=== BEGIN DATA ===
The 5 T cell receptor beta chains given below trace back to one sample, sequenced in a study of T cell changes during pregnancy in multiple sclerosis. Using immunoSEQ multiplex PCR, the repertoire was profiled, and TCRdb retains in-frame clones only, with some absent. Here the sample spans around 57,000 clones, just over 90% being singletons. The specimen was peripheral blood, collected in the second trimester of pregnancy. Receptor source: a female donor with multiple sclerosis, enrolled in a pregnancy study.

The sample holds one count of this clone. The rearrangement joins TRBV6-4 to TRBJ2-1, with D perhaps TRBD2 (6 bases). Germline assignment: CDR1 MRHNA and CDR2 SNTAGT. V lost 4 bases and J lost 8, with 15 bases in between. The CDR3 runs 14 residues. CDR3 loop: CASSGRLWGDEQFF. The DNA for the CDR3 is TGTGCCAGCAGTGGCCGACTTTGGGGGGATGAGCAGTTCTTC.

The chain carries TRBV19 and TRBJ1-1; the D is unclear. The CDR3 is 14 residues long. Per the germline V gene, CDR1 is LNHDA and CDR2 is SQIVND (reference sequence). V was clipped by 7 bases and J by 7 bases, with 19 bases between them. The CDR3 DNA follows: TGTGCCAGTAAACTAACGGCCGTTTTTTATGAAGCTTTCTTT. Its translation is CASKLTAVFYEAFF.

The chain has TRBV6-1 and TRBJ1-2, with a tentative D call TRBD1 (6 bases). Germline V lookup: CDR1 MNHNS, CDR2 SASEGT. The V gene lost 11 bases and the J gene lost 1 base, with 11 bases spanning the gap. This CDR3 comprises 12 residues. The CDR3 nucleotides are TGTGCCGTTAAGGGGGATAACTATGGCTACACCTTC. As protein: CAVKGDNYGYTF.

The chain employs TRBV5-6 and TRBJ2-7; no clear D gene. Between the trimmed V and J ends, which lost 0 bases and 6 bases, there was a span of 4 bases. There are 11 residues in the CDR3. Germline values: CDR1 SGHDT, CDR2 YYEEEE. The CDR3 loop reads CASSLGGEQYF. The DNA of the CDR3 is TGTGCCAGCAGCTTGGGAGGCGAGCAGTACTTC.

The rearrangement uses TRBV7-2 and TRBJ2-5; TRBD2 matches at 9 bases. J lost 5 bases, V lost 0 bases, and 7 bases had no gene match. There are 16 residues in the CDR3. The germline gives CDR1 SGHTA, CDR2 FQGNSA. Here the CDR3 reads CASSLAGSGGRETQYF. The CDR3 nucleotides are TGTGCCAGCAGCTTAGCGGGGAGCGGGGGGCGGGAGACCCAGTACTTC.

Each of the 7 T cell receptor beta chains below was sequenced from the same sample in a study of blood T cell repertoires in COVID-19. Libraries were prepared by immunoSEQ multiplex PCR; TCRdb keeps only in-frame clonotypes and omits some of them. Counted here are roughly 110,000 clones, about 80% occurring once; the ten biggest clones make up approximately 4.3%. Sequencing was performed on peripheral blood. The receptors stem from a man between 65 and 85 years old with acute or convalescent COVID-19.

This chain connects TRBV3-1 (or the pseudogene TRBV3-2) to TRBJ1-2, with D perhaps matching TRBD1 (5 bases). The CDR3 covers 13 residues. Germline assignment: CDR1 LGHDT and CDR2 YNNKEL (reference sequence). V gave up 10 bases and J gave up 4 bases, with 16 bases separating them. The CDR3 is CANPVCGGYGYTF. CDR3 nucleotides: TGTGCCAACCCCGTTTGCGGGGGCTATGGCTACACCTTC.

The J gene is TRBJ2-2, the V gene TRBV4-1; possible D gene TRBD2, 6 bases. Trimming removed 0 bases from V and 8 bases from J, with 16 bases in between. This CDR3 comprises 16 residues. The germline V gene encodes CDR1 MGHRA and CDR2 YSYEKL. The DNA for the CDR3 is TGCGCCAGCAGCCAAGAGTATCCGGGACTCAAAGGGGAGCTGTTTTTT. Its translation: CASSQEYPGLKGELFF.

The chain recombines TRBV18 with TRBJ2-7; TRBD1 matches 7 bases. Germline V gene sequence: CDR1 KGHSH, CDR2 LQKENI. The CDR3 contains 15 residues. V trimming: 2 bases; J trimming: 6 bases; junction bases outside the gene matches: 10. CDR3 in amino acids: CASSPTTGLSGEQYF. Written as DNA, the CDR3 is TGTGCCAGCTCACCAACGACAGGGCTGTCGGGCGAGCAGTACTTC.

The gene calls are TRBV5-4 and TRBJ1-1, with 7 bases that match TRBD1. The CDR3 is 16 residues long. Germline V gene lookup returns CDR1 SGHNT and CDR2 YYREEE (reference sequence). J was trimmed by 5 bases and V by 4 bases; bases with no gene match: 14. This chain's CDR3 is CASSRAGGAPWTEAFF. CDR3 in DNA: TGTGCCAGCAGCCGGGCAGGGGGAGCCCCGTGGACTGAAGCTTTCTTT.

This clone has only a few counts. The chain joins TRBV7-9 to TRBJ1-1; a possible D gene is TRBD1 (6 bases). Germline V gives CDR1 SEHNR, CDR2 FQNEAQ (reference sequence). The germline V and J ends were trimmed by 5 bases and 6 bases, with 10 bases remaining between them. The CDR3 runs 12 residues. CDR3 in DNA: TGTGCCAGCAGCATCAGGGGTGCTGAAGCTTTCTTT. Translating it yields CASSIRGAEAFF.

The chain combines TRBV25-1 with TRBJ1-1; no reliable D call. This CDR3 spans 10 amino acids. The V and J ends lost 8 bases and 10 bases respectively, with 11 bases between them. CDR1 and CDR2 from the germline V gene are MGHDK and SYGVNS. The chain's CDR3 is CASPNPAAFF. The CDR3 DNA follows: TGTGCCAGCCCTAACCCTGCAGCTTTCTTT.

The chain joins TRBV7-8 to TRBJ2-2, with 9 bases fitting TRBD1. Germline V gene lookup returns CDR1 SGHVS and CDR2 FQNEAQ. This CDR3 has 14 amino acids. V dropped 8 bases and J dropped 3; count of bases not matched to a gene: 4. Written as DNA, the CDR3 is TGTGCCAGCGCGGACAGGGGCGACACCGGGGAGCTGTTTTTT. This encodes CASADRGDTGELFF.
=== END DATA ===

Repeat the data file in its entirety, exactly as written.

The 5 T cell receptor beta chains given below trace back to one sample, sequenced in a study of T cell changes during pregnancy in multiple sclerosis. Using immunoSEQ multiplex PCR, the repertoire was profiled, and TCRdb retains in-frame clones only, with some absent. Here the sample spans around 57,000 clones, just over 90% being singletons. The specimen was peripheral blood, collected in the second trimester of pregnancy. Receptor source: a female donor with multiple sclerosis, enrolled in a pregnancy study.

The sample holds one count of this clone. The rearrangement joins TRBV6-4 to TRBJ2-1, with D perhaps TRBD2 (6 bases). Germline assignment: CDR1 MRHNA and CDR2 SNTAGT. V lost 4 bases and J lost 8, with 15 bases in between. The CDR3 runs 14 residues. CDR3 loop: CASSGRLWGDEQFF. The DNA for the CDR3 is TGTGCCAGCAGTGGCCGACTTTGGGGGGATGAGCAGTTCTTC.

The chain carries TRBV19 and TRBJ1-1; the D is unclear. The CDR3 is 14 residues long. Per the germline V gene, CDR1 is LNHDA and CDR2 is SQIVND (reference sequence). V was clipped by 7 bases and J by 7 bases, with 19 bases between them. The CDR3 DNA follows: TGTGCCAGTAAACTAACGGCCGTTTTTTATGAAGCTTTCTTT. Its translation is CASKLTAVFYEAFF.

The chain has TRBV6-1 and TRBJ1-2, with a tentative D call TRBD1 (6 bases). Germline V lookup: CDR1 MNHNS, CDR2 SASEGT. The V gene lost 11 bases and the J gene lost 1 base, with 11 bases spanning the gap. This CDR3 comprises 12 residues. The CDR3 nucleotides are TGTGCCGTTAAGGGGGATAACTATGGCTACACCTTC. As protein: CAVKGDNYGYTF.

The chain employs TRBV5-6 and TRBJ2-7; no clear D gene. Between the trimmed V and J ends, which lost 0 bases and 6 bases, there was a span of 4 bases. There are 11 residues in the CDR3. Germline values: CDR1 SGHDT, CDR2 YYEEEE. The CDR3 loop reads CASSLGGEQYF. The DNA of the CDR3 is TGTGCCAGCAGCTTGGGAGGCGAGCAGTACTTC.

The rearrangement uses TRBV7-2 and TRBJ2-5; TRBD2 matches at 9 bases. J lost 5 bases, V lost 0 bases, and 7 bases had no gene match. There are 16 residues in the CDR3. The germline gives CDR1 SGHTA, CDR2 FQGNSA. Here the CDR3 reads CASSLAGSGGRETQYF. The CDR3 nucleotides are TGTGCCAGCAGCTTAGCGGGGAGCGGGGGGCGGGAGACCCAGTACTTC.

Each of the 7 T cell receptor beta chains below was sequenced from the same sample in a study of blood T cell repertoires in COVID-19. Libraries were prepared by immunoSEQ multiplex PCR; TCRdb keeps only in-frame clonotypes and omits some of them. Counted here are roughly 110,000 clones, about 80% occurring once; the ten biggest clones make up approximately 4.3%. Sequencing was performed on peripheral blood. The receptors stem from a man between 65 and 85 years old with acute or convalescent COVID-19.

This chain connects TRBV3-1 (or the pseudogene TRBV3-2) to TRBJ1-2, with D perhaps matching TRBD1 (5 bases). The CDR3 covers 13 residues. Germline assignment: CDR1 LGHDT and CDR2 YNNKEL (reference sequence). V gave up 10 bases and J gave up 4 bases, with 16 bases separating them. The CDR3 is CANPVCGGYGYTF. CDR3 nucleotides: TGTGCCAACCCCGTTTGCGGGGGCTATGGCTACACCTTC.

The J gene is TRBJ2-2, the V gene TRBV4-1; possible D gene TRBD2, 6 bases. Trimming removed 0 bases from V and 8 bases from J, with 16 bases in between. This CDR3 comprises 16 residues. The germline V gene encodes CDR1 MGHRA and CDR2 YSYEKL. The DNA for the CDR3 is TGCGCCAGCAGCCAAGAGTATCCGGGACTCAAAGGGGAGCTGTTTTTT. Its translation: CASSQEYPGLKGELFF.

The chain recombines TRBV18 with TRBJ2-7; TRBD1 matches 7 bases. Germline V gene sequence: CDR1 KGHSH, CDR2 LQKENI. The CDR3 contains 15 residues. V trimming: 2 bases; J trimming: 6 bases; junction bases outside the gene matches: 10. CDR3 in amino acids: CASSPTTGLSGEQYF. Written as DNA, the CDR3 is TGTGCCAGCTCACCAACGACAGGGCTGTCGGGCGAGCAGTACTTC.

The gene calls are TRBV5-4 and TRBJ1-1, with 7 bases that match TRBD1. The CDR3 is 16 residues long. Germline V gene lookup returns CDR1 SGHNT and CDR2 YYREEE (reference sequence). J was trimmed by 5 bases and V by 4 bases; bases with no gene match: 14. This chain's CDR3 is CASSRAGGAPWTEAFF. CDR3 in DNA: TGTGCCAGCAGCCGGGCAGGGGGAGCCCCGTGGACTGAAGCTTTCTTT.

This clone has only a few counts. The chain joins TRBV7-9 to TRBJ1-1; a possible D gene is TRBD1 (6 bases). Germline V gives CDR1 SEHNR, CDR2 FQNEAQ (reference sequence). The germline V and J ends were trimmed by 5 bases and 6 bases, with 10 bases remaining between them. The CDR3 runs 12 residues. CDR3 in DNA: TGTGCCAGCAGCATCAGGGGTGCTGAAGCTTTCTTT. Translating it yields CASSIRGAEAFF.

The chain combines TRBV25-1 with TRBJ1-1; no reliable D call. This CDR3 spans 10 amino acids. The V and J ends lost 8 bases and 10 bases respectively, with 11 bases between them. CDR1 and CDR2 from the germline V gene are MGHDK and SYGVNS. The chain's CDR3 is CASPNPAAFF. The CDR3 DNA follows: TGTGCCAGCCCTAACCCTGCAGCTTTCTTT.

The chain joins TRBV7-8 to TRBJ2-2, with 9 bases fitting TRBD1. Germline V gene lookup returns CDR1 SGHVS and CDR2 FQNEAQ. This CDR3 has 14 amino acids. V dropped 8 bases and J dropped 3; count of bases not matched to a gene: 4. Written as DNA, the CDR3 is TGTGCCAGCGCGGACAGGGGCGACACCGGGGAGCTGTTTTTT. This encodes CASADRGDTGELFF.